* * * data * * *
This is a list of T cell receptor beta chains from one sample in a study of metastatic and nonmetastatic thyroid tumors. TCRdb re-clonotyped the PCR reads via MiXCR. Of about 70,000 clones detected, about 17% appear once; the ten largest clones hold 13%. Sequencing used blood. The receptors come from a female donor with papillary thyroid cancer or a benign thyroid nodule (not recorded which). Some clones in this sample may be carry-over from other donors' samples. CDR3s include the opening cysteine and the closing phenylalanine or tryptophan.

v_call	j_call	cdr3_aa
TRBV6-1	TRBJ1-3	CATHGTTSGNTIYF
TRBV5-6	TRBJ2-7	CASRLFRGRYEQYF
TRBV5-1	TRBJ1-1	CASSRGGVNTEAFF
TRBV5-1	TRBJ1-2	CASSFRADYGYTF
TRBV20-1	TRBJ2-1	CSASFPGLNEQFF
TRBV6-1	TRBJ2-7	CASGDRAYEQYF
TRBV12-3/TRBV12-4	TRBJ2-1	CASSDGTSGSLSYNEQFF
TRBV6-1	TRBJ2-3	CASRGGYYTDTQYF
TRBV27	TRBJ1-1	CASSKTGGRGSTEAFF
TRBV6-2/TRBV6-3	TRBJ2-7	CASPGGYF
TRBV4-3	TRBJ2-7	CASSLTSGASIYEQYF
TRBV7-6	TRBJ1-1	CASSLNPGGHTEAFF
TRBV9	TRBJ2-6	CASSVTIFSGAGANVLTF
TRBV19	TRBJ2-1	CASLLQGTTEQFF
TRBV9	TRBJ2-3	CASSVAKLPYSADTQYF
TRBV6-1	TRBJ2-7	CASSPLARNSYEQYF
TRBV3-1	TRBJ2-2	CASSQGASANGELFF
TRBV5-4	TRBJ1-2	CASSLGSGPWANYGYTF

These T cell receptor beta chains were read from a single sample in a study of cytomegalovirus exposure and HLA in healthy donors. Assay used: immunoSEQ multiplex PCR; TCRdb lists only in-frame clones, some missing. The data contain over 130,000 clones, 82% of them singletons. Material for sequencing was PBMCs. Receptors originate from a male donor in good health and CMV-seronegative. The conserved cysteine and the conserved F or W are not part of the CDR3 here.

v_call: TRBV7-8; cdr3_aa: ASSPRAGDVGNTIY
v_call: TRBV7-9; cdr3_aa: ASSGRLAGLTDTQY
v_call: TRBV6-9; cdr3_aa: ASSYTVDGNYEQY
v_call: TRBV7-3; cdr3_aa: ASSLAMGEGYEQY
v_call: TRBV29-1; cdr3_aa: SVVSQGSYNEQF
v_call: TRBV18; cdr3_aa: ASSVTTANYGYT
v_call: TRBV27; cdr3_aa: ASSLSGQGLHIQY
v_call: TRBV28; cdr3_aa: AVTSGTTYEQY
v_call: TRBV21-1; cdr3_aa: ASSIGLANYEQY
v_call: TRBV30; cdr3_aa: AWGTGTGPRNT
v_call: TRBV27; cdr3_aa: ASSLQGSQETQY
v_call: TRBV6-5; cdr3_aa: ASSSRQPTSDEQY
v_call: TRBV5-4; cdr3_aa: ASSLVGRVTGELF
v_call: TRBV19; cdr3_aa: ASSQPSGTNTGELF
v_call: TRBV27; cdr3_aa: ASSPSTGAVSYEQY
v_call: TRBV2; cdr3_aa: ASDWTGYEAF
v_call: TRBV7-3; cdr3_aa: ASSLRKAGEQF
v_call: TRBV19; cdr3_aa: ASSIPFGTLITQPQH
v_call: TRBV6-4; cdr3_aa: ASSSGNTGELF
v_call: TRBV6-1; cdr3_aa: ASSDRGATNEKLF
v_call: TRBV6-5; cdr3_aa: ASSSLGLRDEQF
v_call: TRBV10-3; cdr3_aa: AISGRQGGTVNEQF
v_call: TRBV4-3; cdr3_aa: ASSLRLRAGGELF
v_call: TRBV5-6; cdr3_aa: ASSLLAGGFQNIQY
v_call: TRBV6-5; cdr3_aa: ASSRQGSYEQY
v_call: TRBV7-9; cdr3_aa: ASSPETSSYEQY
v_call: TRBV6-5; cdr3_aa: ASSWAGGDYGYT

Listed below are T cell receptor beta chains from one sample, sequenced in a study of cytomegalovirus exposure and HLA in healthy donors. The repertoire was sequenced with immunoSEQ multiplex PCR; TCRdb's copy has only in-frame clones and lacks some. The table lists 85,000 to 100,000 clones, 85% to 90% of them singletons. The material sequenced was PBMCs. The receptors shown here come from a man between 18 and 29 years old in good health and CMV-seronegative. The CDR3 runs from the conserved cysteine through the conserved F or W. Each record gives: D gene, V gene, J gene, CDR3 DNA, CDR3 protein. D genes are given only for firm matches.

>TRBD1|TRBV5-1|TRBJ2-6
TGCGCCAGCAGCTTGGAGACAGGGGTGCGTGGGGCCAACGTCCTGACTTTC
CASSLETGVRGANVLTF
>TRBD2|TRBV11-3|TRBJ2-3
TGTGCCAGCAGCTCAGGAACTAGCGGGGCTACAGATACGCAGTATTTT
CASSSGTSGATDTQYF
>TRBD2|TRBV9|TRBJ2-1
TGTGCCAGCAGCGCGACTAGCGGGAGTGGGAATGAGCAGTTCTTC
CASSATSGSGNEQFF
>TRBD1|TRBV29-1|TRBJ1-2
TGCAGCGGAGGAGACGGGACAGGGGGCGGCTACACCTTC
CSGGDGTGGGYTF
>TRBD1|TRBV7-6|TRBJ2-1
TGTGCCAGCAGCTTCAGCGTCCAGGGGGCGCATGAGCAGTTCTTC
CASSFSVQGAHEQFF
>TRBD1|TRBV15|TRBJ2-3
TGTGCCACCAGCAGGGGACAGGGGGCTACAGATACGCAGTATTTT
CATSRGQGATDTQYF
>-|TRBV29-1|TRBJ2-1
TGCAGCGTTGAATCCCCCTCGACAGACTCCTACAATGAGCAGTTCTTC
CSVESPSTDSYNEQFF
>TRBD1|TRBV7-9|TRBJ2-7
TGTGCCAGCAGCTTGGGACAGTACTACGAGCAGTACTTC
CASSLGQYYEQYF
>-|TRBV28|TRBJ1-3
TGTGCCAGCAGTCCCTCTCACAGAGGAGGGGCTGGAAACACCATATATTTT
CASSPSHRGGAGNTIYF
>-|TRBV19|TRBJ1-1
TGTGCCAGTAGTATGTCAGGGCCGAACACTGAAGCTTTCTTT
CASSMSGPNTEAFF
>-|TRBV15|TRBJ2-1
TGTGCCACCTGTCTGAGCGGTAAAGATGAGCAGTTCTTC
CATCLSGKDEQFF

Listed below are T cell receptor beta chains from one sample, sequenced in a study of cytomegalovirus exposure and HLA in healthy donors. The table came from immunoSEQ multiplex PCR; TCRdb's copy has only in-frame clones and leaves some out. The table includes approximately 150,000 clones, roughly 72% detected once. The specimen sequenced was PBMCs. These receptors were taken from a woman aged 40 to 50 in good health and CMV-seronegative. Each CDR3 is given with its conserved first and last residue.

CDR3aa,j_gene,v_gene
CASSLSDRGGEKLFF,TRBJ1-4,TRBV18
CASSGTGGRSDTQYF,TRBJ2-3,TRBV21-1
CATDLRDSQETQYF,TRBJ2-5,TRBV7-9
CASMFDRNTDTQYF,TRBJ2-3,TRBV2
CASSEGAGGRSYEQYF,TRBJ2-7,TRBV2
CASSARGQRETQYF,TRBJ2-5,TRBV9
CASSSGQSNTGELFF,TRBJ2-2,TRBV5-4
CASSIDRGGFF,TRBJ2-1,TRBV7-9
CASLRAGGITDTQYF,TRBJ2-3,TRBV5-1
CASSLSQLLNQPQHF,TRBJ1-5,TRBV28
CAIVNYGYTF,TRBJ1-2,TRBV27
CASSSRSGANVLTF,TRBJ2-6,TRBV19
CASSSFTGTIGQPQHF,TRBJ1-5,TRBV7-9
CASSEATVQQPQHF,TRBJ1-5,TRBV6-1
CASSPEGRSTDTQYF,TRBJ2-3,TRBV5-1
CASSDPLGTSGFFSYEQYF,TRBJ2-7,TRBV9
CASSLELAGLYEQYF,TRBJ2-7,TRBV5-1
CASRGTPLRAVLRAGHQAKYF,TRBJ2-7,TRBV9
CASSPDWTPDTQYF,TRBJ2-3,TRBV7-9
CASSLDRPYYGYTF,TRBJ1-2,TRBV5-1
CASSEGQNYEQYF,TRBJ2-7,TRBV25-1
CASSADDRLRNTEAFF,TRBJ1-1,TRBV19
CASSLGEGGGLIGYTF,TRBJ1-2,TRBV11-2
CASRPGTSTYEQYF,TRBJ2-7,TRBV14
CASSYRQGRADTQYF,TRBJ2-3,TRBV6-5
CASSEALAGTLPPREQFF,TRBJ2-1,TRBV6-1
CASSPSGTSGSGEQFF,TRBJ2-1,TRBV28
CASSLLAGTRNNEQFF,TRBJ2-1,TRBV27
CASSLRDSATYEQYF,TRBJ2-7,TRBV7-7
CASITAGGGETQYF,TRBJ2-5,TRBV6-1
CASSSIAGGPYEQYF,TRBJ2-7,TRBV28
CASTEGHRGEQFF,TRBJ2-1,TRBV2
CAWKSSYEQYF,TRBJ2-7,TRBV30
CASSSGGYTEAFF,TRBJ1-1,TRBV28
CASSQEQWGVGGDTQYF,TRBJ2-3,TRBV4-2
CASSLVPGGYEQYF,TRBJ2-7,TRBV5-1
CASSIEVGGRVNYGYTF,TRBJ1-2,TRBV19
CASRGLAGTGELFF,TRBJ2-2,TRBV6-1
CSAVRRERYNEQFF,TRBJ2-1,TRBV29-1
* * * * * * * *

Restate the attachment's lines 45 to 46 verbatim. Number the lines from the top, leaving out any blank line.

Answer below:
v_call: TRBV5-6; cdr3_aa: ASSLLAGGFQNIQY
v_call: TRBV6-5; cdr3_aa: ASSRQGSYEQY